Kobe Bryant played his last game Wednesday night. No one is talking about; it’s barely been reported. So you’re welcome. You now know something that most people don’t.
Part of the festivities, aside from the multiple giveaways that were endlessly tweeted out by Darren Rovell and the numerous tributes by celebrities and athletes and the deluge of Kobe-related posts on social media was a performance of the national anthem by Flea of the Red Hot Chili Peppers. Armed with his bass, a couple of effects pedals and his general Flea-ness, the bassist, who is a diehard Lakers’ fan, delivered what can only be universally described as an interesting rendition of the song. It was certainly more Jimi Hendrix at Woodstock and less Lady Gaga at Super Bowl 50 and it was bound from the jump to garner a slew of reactions on social media.
There was the pro:
There was the con:
And there was Flea’s reaction, courtesy of TMZ:
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It was definitely a bold choice by Flea, no doubt about that. But with wide swath of reactions to the performance, it’s worth asking: Was it good or was it maybe, just maybe, a little too, let’s say “avant-garde” for the setting?
The case for it being good:
- It was original and for the most part, original is always good.
- It was some sick bass playing, as is the case when it comes to Flea.
- It was very L.A. and I guess that counts for something, seeing as how it was in L.A.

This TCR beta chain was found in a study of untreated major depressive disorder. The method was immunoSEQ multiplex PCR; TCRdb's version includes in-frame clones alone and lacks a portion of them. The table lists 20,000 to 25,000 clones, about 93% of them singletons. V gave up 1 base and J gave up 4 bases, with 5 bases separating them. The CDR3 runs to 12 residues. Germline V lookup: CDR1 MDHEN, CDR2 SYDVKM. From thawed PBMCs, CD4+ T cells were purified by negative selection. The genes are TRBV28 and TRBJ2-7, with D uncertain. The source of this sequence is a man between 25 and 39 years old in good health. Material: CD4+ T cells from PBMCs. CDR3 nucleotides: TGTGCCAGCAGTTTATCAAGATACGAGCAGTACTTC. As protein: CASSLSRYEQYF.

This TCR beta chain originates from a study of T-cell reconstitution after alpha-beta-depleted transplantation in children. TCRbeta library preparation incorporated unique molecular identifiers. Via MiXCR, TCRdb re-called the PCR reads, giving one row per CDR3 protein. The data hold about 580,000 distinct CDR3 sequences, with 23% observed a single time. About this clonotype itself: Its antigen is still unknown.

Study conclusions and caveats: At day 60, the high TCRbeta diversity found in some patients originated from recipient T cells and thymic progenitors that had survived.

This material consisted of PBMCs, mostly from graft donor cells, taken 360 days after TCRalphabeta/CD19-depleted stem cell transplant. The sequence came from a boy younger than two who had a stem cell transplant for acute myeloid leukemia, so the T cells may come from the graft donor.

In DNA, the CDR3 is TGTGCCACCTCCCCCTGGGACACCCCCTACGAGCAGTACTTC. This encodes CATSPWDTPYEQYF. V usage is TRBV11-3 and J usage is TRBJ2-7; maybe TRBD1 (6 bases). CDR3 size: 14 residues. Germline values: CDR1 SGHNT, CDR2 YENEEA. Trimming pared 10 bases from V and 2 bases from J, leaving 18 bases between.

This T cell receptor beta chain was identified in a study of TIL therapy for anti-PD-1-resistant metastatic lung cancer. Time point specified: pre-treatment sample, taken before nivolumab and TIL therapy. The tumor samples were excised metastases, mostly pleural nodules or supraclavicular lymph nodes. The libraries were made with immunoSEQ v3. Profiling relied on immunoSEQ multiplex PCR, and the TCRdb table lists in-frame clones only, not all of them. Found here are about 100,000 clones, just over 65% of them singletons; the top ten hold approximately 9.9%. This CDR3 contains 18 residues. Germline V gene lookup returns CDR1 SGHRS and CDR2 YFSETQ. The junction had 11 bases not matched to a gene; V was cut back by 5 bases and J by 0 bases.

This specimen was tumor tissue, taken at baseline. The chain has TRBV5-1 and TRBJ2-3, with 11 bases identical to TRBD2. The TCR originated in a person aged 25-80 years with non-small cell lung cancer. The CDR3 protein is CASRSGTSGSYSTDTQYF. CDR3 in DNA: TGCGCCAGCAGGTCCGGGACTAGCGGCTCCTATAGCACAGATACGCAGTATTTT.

- It came from the heart. Flea loves the Lakers and according to a recent interview, sees Bryant as a “kindred spirit.”
- No really, it was some really awesome bass playing.
- It brought back memories of Jimi Hendrix. That’s always cool.
- In a weird way, it was very Kobe, in that Kobe always seemed to march to a different tune. So it made more sense than having someone like Katy Perry or Taylor Swift belt out the anthem, even though that would have probably gone over better.
The case for it being too avant-garde for the setting:
- Well, I mean, it was a little strange.
- No really, it’s the national anthem. People take that seriously. And this was a national event, broadcast on national television. Playing to the cheap seats might have been a little more appropriate. It definitely would have been safer. The reaction probably wouldn’t be so harsh from some people.
- The national anthem at a major sporting event just might not be the proper forum to experiment with something some people hold so sacred. Life is all about picking your spots and that might not have been the best spot to pick to unleash a slightly confusing to some people version of the anthem.
Ultimately, and I don’t want to sound like a square here but it’s going to happen, I think the performance of the national anthem shouldn’t be divisive. We should all be cool with it. I applaud Flea for doing what he does best — being Flea — but I just think I fall on the side of “it was too avant-garde for the setting.” I thought it was good! I really did. But I just think it wasn’t the right place, the right moment for it.
I also think Flea should have taken his hat off.
But that’s just me. I’m a Celtics’ fan.